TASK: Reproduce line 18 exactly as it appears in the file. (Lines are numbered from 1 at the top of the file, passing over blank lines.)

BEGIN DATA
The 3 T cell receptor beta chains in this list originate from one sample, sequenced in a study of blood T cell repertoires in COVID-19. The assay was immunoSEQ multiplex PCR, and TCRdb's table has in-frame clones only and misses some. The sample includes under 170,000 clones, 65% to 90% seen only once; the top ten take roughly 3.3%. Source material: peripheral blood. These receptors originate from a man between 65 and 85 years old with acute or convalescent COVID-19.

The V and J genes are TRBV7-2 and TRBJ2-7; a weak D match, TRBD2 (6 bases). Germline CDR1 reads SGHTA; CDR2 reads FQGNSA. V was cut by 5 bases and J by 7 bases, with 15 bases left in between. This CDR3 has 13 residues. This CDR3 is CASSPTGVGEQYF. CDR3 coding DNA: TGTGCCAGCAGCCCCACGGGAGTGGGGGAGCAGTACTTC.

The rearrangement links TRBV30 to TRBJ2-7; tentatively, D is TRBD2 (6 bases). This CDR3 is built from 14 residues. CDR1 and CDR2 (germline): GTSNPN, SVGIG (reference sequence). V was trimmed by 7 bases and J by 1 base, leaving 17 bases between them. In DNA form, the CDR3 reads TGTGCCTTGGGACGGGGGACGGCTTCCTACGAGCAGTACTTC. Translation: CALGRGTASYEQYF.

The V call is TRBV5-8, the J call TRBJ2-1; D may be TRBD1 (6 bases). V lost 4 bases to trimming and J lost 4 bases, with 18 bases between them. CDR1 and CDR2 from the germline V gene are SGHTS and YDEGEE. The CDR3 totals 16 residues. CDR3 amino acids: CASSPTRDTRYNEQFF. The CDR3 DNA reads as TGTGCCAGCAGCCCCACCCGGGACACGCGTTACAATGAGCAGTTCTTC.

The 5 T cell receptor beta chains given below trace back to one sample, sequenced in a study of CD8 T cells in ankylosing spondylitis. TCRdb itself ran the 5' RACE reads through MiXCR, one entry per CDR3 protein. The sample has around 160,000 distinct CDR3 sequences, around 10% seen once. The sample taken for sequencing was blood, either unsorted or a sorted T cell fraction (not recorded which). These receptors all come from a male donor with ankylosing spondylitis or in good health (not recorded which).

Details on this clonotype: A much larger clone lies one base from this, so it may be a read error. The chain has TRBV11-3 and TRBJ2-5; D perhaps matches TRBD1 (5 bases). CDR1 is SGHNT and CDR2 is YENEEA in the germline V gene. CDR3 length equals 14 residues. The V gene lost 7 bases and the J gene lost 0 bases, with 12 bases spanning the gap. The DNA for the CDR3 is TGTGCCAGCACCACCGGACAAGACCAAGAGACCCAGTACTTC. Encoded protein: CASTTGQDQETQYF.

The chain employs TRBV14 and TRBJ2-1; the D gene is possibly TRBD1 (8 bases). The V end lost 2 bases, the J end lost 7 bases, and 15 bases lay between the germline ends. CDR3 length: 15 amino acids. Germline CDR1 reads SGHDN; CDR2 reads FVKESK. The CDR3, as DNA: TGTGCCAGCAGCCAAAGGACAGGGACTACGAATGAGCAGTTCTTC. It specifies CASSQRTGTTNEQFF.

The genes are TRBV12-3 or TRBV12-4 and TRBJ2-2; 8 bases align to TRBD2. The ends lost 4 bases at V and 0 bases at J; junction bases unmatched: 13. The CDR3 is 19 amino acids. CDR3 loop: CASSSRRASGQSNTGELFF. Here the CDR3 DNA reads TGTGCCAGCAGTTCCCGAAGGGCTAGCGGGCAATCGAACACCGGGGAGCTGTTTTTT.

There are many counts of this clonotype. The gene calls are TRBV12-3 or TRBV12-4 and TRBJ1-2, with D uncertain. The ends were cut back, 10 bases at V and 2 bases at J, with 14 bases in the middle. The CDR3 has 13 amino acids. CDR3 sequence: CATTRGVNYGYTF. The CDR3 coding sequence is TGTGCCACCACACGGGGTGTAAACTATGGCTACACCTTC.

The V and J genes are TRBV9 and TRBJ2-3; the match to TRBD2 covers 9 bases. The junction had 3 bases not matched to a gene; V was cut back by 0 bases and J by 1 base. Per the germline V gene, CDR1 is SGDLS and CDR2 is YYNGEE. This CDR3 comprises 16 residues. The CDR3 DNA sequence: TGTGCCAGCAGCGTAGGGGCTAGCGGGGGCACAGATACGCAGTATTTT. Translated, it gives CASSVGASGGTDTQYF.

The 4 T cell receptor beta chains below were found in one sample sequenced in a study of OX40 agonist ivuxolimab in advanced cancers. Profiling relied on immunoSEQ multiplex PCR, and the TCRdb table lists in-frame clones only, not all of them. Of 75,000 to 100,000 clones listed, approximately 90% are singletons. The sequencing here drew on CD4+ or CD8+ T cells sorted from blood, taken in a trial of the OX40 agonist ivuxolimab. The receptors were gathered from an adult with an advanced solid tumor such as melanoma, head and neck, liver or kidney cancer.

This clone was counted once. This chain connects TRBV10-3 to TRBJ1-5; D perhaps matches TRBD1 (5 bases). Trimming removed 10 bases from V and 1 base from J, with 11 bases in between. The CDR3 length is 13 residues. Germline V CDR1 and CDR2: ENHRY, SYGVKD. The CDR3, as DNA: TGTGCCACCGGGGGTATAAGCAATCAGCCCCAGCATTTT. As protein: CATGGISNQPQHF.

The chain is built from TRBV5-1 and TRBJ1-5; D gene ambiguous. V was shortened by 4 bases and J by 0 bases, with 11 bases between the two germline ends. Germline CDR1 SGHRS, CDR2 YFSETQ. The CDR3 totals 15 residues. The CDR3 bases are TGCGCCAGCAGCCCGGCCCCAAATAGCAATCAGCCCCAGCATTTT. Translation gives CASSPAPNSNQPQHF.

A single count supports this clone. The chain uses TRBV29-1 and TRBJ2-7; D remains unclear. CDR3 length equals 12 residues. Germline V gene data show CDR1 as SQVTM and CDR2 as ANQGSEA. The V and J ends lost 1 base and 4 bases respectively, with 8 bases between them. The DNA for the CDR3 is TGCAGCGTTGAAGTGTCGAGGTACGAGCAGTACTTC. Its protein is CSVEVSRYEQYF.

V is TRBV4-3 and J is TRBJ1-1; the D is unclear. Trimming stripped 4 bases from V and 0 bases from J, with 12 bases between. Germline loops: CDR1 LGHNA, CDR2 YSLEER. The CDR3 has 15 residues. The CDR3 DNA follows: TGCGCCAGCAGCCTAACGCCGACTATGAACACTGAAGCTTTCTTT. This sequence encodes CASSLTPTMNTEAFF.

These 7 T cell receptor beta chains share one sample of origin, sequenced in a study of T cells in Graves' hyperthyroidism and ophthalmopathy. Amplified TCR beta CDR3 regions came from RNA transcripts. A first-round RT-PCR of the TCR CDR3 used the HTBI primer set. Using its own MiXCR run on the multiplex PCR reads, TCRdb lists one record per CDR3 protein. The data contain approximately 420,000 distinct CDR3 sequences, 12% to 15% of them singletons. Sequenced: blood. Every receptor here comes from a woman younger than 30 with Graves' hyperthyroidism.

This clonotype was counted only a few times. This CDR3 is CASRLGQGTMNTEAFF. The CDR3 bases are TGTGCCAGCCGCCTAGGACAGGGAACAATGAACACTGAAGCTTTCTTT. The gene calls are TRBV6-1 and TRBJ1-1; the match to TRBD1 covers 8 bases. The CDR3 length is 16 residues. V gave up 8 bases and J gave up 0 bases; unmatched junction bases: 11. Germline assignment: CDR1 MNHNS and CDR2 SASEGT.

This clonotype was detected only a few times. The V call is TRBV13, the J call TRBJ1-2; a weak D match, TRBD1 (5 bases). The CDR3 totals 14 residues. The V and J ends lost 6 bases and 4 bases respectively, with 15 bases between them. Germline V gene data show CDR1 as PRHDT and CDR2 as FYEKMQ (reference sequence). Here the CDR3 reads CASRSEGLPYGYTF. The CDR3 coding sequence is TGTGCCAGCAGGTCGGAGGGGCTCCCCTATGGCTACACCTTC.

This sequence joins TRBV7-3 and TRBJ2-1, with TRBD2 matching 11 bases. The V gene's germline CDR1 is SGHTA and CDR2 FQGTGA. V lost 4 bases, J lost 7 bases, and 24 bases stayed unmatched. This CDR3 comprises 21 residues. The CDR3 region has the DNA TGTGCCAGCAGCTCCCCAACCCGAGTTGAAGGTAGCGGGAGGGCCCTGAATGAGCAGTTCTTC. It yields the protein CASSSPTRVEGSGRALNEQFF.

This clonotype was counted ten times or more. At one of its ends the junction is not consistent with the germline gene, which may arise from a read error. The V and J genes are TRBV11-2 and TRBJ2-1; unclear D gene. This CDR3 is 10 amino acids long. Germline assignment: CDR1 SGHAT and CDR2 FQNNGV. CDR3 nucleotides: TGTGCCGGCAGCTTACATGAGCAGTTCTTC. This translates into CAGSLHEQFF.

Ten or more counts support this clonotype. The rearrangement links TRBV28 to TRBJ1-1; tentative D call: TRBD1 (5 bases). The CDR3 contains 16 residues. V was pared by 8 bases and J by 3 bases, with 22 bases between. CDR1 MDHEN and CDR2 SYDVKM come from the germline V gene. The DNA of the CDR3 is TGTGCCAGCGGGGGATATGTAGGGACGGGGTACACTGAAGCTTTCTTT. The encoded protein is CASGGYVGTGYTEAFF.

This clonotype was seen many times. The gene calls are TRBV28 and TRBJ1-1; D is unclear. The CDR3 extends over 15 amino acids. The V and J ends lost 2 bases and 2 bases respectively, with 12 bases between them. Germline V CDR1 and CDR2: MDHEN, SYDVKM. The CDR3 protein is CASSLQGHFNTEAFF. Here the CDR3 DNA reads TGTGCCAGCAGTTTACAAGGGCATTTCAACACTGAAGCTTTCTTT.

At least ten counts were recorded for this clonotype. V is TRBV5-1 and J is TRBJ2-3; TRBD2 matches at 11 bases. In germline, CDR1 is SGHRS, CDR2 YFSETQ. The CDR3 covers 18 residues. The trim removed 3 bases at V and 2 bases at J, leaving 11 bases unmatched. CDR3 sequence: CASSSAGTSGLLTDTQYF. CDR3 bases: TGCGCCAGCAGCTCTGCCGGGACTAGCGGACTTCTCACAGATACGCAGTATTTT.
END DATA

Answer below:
This clonotype was detected only a few times. The V call is TRBV13, the J call TRBJ1-2; a weak D match, TRBD1 (5 bases). The CDR3 totals 14 residues. The V and J ends lost 6 bases and 4 bases respectively, with 15 bases between them. Germline V gene data show CDR1 as PRHDT and CDR2 as FYEKMQ (reference sequence). Here the CDR3 reads CASRSEGLPYGYTF. The CDR3 coding sequence is TGTGCCAGCAGGTCGGAGGGGCTCCCCTATGGCTACACCTTC.